One type of request that frequently leads to an objection is one which seeks admission of a matter of opinion. Such requests, which include the sometimes gray area of sorting fact from opinion, are objectionable.
When the requesting party does not follow the parameters of the discovery process as outlined by Texas Rules for Civil Procedure, the other party may object. One common reason for an objection is when a party seeks to admit hearsay as evidence.
When litigants do not follow these Texas Rules for Civil Procedure, a responding part may object. One frequent reason for an objection is when one party asks the other to admit a legal proposition, which is the reason for a legal decision or the legal requirement for a decision.
During the discovery process, a responding party must provide all information that is “reasonably available” as requested. TEX R. CIV. P. 193.1. At times, however, information is not available as requested, and when that happens, the responding party has a right to object to the request.
Failing to follow directives outlined in Texas Rule of Civil Procedure allows the responding party to object to a request unless and until it is reframed and resubmitted in accordance with the statutes. A responding party has a right to object to a request, for example, if that request is for protected information.
The assumption during the discovery process is that both parties will share all information as requested in accordance with the Texas Rule of Civil Procedure. At times, however, requests do not follow those rules, allowing the responding party to object to those requests. If a party requests “knowledge of a person ‘with knowledge of any relevant facts,’” that request is considered by the Texas Supreme Court to be inappropriate and therefore objectionable.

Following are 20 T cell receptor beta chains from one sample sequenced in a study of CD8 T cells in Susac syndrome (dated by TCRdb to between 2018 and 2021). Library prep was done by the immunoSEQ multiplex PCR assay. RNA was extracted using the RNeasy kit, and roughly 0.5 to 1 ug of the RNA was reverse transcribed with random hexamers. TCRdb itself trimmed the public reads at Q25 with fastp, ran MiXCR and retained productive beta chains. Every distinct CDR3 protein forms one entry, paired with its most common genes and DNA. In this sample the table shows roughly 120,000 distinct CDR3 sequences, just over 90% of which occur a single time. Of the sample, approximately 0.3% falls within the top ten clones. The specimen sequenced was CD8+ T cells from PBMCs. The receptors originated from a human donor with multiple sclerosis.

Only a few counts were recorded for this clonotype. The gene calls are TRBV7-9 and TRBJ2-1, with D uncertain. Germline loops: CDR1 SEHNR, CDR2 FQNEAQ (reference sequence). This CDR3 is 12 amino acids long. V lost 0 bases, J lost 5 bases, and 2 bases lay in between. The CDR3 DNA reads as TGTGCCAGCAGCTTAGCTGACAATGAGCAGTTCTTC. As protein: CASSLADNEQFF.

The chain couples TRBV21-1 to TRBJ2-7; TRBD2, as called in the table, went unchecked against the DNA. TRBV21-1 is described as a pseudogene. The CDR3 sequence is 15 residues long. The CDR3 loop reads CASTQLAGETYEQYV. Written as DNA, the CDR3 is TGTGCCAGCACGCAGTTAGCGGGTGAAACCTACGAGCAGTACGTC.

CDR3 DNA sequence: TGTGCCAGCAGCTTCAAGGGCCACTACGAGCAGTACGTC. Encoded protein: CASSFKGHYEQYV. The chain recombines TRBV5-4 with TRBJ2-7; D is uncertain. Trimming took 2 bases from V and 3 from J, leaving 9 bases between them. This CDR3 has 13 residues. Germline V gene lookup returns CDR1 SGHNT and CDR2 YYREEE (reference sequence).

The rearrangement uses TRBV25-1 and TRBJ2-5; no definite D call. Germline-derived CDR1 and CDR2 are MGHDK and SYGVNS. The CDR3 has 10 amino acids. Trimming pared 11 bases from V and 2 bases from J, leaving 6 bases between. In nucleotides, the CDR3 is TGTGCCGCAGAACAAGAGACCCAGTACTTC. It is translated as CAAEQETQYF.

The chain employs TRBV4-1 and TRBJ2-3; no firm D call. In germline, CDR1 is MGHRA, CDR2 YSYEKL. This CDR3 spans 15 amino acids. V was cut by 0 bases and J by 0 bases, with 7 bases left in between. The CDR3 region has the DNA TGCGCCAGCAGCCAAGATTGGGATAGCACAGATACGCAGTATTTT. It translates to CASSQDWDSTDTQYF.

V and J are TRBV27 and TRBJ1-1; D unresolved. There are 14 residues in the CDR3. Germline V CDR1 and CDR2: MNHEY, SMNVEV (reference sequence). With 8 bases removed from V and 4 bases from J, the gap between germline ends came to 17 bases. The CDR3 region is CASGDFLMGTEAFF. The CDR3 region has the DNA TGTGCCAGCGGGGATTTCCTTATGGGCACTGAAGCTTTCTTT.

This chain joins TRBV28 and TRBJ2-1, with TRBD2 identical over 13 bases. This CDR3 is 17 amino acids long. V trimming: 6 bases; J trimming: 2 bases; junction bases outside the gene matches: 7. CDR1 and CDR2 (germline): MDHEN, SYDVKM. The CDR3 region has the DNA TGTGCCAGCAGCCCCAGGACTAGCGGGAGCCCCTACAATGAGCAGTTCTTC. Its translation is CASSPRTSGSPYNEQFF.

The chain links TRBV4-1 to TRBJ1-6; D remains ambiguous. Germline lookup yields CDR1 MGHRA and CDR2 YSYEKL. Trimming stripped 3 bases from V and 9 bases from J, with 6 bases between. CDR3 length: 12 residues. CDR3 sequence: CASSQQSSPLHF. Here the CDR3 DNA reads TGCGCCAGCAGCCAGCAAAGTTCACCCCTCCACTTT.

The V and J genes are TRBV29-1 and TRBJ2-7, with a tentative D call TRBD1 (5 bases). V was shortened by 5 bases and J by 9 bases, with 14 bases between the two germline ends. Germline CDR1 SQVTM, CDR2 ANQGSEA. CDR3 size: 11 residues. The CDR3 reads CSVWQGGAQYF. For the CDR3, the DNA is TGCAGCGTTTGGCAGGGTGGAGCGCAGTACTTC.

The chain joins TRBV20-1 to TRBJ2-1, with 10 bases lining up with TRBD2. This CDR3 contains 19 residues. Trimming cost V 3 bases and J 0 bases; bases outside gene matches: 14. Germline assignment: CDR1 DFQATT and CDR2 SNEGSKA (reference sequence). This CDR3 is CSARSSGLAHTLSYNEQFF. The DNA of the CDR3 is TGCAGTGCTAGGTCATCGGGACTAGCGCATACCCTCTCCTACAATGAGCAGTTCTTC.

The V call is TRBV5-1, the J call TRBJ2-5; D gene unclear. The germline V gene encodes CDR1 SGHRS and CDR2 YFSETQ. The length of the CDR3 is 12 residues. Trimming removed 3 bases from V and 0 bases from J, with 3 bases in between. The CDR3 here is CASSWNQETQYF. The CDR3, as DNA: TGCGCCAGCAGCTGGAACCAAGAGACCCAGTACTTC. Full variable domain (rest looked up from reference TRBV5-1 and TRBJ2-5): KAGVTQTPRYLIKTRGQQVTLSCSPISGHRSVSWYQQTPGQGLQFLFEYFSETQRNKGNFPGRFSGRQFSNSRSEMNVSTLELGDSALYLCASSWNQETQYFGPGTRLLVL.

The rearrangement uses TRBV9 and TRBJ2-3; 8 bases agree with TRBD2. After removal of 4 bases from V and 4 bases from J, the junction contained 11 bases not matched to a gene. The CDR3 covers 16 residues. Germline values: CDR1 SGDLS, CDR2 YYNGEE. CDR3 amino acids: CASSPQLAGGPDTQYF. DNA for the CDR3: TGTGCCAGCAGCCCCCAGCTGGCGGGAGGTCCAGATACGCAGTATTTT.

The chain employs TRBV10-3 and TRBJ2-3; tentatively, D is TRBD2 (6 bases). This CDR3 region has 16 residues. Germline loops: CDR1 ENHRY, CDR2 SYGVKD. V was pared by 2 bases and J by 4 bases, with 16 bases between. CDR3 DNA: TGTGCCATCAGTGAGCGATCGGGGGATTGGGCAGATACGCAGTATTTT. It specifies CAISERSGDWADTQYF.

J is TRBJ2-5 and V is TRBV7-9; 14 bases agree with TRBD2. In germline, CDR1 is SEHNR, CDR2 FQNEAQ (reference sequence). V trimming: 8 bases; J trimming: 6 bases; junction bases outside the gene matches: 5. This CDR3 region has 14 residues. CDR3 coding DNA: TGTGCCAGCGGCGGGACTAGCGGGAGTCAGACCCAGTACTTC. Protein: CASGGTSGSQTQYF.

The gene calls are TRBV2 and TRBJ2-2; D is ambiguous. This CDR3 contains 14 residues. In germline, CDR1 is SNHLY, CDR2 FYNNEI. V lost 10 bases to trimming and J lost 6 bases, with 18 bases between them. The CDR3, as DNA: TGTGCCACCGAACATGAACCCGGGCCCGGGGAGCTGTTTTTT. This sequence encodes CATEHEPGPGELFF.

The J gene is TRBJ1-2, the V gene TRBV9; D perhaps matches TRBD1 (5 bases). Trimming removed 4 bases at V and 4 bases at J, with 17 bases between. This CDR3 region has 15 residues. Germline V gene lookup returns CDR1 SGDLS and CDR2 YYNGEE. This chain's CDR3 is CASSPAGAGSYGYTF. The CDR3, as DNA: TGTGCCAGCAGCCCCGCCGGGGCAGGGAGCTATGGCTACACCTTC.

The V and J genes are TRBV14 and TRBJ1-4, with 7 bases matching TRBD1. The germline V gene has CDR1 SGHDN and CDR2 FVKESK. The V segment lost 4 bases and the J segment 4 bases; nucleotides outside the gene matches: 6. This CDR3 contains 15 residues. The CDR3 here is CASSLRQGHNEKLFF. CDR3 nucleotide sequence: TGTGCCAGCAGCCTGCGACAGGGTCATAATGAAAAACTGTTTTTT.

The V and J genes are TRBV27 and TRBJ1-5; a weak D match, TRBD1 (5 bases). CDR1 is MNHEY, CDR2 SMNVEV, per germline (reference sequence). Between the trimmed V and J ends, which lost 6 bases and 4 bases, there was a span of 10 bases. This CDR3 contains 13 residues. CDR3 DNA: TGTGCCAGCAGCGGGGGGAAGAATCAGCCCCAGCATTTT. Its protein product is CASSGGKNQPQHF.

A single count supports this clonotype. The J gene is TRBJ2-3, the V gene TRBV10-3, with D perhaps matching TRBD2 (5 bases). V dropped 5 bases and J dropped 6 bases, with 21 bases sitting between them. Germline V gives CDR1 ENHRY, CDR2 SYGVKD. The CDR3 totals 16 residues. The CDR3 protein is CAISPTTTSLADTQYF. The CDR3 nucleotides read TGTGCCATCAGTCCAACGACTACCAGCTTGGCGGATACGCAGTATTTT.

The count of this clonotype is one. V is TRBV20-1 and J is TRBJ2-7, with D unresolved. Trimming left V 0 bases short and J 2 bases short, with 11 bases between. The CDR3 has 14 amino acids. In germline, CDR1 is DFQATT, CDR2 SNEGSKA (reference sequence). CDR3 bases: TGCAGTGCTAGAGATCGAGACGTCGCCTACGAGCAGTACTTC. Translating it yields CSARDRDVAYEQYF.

Many rules and guidelines are in place to ensure that the requests made during the discovery process are reasonable. If a request falls outside of the strict parameters defined by The Texas Rule of Civil Procedure, the responding party may object to that request. One valid reason for an objection is when a request asks for information that is not yet available.
In order to ensure the smooth exchange of information during the discovery process, rules and guidelines are in place which set precise parameters for each party. If a request falls outside of those parameters, the responding party may object to the request. A common reason for objection is a request for a party to produce information or evidence at a time and/or place that is not convenient. TEX R. CIV. P. 193.2(b).
Texas Rules of Civil Procedure offer guidelines which parties must comply with during the discovery process, and failing to do so may result in an objection from the responding party. One error which frequently leads to an objection is a request for information that is duplicative, meaning that the information has already been provided, perhaps in a different format.
The expectation during the discovery process is that the responding party will provide the information as requested in order to streamline the proceedings and perhaps even allow for the case to be settled out of court. However, if a request is too broad and general, the responding party may have difficulty knowing what information exactly the request includes.